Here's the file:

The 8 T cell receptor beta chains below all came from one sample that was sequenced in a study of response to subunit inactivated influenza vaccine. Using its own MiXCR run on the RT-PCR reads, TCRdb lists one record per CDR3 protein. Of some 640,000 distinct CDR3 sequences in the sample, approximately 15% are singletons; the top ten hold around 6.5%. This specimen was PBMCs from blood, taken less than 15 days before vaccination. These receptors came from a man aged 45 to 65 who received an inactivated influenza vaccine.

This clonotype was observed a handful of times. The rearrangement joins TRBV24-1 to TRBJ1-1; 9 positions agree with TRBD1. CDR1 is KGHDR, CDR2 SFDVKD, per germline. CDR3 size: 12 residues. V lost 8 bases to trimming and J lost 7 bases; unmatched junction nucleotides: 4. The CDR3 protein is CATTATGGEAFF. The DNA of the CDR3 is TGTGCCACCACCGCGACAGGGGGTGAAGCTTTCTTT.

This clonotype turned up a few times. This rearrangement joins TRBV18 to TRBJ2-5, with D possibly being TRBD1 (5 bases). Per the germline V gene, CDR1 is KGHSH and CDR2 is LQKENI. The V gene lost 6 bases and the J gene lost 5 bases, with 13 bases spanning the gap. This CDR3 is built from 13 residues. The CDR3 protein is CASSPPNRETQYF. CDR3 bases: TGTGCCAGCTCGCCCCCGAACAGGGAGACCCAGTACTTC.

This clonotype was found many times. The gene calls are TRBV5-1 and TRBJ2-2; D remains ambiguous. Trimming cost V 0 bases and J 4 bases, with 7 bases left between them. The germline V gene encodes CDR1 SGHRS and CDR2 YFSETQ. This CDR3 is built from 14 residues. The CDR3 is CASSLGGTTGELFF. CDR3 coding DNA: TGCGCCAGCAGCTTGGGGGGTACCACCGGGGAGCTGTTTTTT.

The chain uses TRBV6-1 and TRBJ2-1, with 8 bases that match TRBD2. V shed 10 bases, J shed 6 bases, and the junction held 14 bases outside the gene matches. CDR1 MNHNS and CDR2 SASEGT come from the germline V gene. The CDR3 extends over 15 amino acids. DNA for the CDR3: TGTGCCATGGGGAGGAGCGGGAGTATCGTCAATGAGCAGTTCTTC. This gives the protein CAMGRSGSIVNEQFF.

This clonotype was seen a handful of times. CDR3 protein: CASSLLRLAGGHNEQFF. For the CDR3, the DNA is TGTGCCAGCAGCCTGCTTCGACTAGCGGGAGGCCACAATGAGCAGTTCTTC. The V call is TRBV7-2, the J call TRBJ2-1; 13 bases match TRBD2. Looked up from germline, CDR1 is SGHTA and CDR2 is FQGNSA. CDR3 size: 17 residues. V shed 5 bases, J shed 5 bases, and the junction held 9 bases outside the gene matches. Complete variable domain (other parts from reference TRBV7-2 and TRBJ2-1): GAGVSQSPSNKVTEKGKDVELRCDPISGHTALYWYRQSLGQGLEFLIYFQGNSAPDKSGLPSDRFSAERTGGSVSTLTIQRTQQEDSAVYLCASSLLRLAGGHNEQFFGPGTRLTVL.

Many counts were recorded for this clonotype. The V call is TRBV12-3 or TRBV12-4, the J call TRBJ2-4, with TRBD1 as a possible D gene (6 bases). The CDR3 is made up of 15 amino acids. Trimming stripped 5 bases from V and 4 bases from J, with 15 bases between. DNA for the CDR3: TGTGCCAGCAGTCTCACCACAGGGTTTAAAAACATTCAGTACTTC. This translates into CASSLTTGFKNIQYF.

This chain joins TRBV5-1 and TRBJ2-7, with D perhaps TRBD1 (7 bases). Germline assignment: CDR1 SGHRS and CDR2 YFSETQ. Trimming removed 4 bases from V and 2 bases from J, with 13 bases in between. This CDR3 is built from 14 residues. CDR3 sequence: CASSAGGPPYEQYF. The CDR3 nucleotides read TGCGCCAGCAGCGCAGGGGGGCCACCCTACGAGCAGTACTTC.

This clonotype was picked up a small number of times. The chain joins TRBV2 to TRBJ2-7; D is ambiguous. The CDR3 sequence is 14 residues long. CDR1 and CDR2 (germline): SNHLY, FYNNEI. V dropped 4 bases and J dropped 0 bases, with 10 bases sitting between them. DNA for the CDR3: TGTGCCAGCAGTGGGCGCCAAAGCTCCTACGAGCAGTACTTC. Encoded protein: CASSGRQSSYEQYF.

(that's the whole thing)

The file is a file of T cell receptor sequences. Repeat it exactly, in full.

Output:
The 8 T cell receptor beta chains below all came from one sample that was sequenced in a study of response to subunit inactivated influenza vaccine. Using its own MiXCR run on the RT-PCR reads, TCRdb lists one record per CDR3 protein. Of some 640,000 distinct CDR3 sequences in the sample, approximately 15% are singletons; the top ten hold around 6.5%. This specimen was PBMCs from blood, taken less than 15 days before vaccination. These receptors came from a man aged 45 to 65 who received an inactivated influenza vaccine.

This clonotype was observed a handful of times. The rearrangement joins TRBV24-1 to TRBJ1-1; 9 positions agree with TRBD1. CDR1 is KGHDR, CDR2 SFDVKD, per germline. CDR3 size: 12 residues. V lost 8 bases to trimming and J lost 7 bases; unmatched junction nucleotides: 4. The CDR3 protein is CATTATGGEAFF. The DNA of the CDR3 is TGTGCCACCACCGCGACAGGGGGTGAAGCTTTCTTT.

This clonotype turned up a few times. This rearrangement joins TRBV18 to TRBJ2-5, with D possibly being TRBD1 (5 bases). Per the germline V gene, CDR1 is KGHSH and CDR2 is LQKENI. The V gene lost 6 bases and the J gene lost 5 bases, with 13 bases spanning the gap. This CDR3 is built from 13 residues. The CDR3 protein is CASSPPNRETQYF. CDR3 bases: TGTGCCAGCTCGCCCCCGAACAGGGAGACCCAGTACTTC.

This clonotype was found many times. The gene calls are TRBV5-1 and TRBJ2-2; D remains ambiguous. Trimming cost V 0 bases and J 4 bases, with 7 bases left between them. The germline V gene encodes CDR1 SGHRS and CDR2 YFSETQ. This CDR3 is built from 14 residues. The CDR3 is CASSLGGTTGELFF. CDR3 coding DNA: TGCGCCAGCAGCTTGGGGGGTACCACCGGGGAGCTGTTTTTT.

The chain uses TRBV6-1 and TRBJ2-1, with 8 bases that match TRBD2. V shed 10 bases, J shed 6 bases, and the junction held 14 bases outside the gene matches. CDR1 MNHNS and CDR2 SASEGT come from the germline V gene. The CDR3 extends over 15 amino acids. DNA for the CDR3: TGTGCCATGGGGAGGAGCGGGAGTATCGTCAATGAGCAGTTCTTC. This gives the protein CAMGRSGSIVNEQFF.

This clonotype was seen a handful of times. CDR3 protein: CASSLLRLAGGHNEQFF. For the CDR3, the DNA is TGTGCCAGCAGCCTGCTTCGACTAGCGGGAGGCCACAATGAGCAGTTCTTC. The V call is TRBV7-2, the J call TRBJ2-1; 13 bases match TRBD2. Looked up from germline, CDR1 is SGHTA and CDR2 is FQGNSA. CDR3 size: 17 residues. V shed 5 bases, J shed 5 bases, and the junction held 9 bases outside the gene matches. Complete variable domain (other parts from reference TRBV7-2 and TRBJ2-1): GAGVSQSPSNKVTEKGKDVELRCDPISGHTALYWYRQSLGQGLEFLIYFQGNSAPDKSGLPSDRFSAERTGGSVSTLTIQRTQQEDSAVYLCASSLLRLAGGHNEQFFGPGTRLTVL.

Many counts were recorded for this clonotype. The V call is TRBV12-3 or TRBV12-4, the J call TRBJ2-4, with TRBD1 as a possible D gene (6 bases). The CDR3 is made up of 15 amino acids. Trimming stripped 5 bases from V and 4 bases from J, with 15 bases between. DNA for the CDR3: TGTGCCAGCAGTCTCACCACAGGGTTTAAAAACATTCAGTACTTC. This translates into CASSLTTGFKNIQYF.

This chain joins TRBV5-1 and TRBJ2-7, with D perhaps TRBD1 (7 bases). Germline assignment: CDR1 SGHRS and CDR2 YFSETQ. Trimming removed 4 bases from V and 2 bases from J, with 13 bases in between. This CDR3 is built from 14 residues. CDR3 sequence: CASSAGGPPYEQYF. The CDR3 nucleotides read TGCGCCAGCAGCGCAGGGGGGCCACCCTACGAGCAGTACTTC.

This clonotype was picked up a small number of times. The chain joins TRBV2 to TRBJ2-7; D is ambiguous. The CDR3 sequence is 14 residues long. CDR1 and CDR2 (germline): SNHLY, FYNNEI. V dropped 4 bases and J dropped 0 bases, with 10 bases sitting between them. DNA for the CDR3: TGTGCCAGCAGTGGGCGCCAAAGCTCCTACGAGCAGTACTTC. Encoded protein: CASSGRQSSYEQYF.